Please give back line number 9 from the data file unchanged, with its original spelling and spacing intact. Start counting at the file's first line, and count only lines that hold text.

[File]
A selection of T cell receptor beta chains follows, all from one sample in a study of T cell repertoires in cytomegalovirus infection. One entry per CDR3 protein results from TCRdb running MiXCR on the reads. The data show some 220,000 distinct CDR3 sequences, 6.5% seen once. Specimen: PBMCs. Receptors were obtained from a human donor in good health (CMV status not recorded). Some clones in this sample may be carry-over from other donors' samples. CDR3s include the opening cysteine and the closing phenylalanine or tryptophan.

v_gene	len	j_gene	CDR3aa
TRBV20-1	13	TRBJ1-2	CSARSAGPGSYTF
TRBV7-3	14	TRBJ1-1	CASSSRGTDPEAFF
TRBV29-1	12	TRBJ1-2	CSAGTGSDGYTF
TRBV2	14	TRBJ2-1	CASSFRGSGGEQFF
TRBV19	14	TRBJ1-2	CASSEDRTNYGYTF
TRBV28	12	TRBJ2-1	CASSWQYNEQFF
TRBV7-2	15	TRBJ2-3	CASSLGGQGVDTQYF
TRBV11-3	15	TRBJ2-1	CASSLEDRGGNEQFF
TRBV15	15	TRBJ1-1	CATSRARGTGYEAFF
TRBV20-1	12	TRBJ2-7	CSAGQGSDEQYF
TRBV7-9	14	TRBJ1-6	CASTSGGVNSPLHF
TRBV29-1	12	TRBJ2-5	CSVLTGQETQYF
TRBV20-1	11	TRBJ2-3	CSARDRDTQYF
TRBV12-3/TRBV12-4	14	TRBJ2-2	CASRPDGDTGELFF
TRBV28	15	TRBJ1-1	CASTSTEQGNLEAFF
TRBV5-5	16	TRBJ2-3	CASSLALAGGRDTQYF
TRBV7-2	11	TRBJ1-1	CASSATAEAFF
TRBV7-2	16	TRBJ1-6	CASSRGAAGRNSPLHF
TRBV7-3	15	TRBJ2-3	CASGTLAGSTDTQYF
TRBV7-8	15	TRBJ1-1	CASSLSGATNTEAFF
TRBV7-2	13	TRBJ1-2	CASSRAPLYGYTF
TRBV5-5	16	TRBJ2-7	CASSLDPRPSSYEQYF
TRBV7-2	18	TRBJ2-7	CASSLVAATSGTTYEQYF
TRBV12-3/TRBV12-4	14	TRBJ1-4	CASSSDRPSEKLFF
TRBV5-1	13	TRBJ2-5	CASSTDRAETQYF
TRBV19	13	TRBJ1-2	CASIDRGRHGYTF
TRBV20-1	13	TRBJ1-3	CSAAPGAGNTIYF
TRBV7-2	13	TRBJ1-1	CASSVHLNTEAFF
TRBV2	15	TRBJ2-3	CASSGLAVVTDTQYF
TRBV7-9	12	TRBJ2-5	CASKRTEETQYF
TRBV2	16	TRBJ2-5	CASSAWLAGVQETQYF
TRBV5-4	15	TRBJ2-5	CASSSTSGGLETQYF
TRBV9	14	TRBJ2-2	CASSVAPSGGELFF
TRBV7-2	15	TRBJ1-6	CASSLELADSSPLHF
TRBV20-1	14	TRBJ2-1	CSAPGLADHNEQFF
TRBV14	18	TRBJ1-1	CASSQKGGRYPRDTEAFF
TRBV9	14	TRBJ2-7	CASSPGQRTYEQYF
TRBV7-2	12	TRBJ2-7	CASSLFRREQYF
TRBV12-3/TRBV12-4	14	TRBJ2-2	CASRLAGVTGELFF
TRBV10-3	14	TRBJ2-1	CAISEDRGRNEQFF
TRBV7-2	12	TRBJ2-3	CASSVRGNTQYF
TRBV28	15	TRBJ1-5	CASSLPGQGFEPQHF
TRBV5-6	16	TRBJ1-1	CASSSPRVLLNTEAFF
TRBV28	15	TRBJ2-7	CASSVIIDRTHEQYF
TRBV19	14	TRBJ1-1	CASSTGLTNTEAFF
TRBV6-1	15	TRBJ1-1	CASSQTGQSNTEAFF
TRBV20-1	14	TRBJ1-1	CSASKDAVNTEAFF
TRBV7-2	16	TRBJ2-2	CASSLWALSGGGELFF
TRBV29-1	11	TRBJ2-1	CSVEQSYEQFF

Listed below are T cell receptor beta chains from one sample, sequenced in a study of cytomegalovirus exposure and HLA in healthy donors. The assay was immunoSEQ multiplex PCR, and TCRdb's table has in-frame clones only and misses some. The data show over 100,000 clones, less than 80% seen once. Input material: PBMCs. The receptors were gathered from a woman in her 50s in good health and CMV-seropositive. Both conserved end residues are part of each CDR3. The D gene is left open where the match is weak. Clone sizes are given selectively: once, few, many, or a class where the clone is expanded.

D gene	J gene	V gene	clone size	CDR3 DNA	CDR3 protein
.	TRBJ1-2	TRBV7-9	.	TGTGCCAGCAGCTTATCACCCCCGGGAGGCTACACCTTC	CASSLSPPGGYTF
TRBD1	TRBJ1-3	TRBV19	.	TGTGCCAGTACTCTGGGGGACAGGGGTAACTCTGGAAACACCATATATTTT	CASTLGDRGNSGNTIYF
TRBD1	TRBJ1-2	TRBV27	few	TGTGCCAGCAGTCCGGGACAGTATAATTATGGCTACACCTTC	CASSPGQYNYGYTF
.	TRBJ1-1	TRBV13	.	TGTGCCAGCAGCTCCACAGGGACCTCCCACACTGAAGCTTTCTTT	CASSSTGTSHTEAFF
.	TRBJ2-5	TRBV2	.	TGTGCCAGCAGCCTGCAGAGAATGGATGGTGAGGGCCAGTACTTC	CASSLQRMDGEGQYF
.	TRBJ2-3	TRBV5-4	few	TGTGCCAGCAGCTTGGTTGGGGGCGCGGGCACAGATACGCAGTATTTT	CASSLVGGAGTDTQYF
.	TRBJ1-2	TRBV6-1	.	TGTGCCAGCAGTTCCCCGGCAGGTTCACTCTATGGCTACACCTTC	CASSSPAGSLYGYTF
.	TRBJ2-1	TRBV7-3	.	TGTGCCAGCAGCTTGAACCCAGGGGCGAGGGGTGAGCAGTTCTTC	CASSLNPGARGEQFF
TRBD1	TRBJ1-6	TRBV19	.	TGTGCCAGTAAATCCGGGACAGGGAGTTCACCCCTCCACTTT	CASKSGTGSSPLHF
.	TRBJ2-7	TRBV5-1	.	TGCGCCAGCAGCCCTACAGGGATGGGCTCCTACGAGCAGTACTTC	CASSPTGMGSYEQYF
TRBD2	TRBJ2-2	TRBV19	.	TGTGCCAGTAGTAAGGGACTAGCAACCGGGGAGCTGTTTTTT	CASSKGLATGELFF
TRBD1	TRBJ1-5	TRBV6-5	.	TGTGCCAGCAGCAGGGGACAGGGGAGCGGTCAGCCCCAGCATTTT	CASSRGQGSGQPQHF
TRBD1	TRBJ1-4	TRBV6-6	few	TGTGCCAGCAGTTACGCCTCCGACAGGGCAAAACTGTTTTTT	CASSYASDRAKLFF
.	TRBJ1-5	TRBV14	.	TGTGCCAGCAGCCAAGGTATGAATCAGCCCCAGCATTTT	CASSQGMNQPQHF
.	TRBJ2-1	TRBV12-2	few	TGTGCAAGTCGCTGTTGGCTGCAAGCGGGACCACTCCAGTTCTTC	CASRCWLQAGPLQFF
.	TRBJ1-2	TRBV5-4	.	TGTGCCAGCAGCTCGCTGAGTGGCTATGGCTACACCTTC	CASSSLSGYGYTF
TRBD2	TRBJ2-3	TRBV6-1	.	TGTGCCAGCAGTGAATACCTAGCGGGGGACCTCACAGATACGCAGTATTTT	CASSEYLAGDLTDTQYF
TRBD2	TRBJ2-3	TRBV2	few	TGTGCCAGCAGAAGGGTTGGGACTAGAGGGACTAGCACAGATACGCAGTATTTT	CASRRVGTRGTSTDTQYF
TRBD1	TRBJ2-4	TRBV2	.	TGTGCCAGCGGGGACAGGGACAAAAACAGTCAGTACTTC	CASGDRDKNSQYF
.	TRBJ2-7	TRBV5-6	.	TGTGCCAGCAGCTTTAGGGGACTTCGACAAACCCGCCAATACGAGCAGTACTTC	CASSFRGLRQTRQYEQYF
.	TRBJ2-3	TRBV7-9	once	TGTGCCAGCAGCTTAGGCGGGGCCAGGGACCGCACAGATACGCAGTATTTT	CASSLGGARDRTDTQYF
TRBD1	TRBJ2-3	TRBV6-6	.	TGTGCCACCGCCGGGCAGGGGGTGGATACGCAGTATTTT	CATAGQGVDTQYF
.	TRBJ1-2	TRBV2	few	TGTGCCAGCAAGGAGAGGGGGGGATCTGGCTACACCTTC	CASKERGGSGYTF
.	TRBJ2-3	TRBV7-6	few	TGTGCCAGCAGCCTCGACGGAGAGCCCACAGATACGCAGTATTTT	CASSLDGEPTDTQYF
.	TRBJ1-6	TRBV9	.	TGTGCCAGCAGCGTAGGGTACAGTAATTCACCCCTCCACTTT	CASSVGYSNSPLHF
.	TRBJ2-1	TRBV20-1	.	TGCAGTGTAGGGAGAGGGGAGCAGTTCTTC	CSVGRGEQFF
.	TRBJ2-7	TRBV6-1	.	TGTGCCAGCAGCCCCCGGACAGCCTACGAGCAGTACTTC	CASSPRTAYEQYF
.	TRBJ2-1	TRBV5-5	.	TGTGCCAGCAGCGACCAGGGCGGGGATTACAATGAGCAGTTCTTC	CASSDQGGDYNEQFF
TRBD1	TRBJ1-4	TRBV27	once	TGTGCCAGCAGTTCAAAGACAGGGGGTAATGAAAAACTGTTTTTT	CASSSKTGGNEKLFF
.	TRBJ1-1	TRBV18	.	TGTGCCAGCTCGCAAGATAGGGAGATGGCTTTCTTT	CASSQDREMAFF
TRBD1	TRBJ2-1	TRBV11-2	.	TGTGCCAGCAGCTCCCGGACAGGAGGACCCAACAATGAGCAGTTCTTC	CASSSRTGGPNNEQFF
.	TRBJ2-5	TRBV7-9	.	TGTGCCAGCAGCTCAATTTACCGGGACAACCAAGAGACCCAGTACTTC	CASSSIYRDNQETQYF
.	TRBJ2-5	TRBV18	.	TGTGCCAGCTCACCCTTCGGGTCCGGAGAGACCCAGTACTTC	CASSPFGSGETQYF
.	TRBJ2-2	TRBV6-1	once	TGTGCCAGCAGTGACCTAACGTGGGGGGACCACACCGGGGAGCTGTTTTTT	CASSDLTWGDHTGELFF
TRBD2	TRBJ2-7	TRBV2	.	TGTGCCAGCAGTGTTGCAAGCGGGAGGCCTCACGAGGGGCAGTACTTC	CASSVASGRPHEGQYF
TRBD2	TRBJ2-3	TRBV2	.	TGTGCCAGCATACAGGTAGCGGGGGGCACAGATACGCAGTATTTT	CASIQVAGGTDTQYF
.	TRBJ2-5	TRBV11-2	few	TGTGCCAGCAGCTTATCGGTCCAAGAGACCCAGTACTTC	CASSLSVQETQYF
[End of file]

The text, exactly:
TRBV7-2	15	TRBJ2-3	CASSLGGQGVDTQYF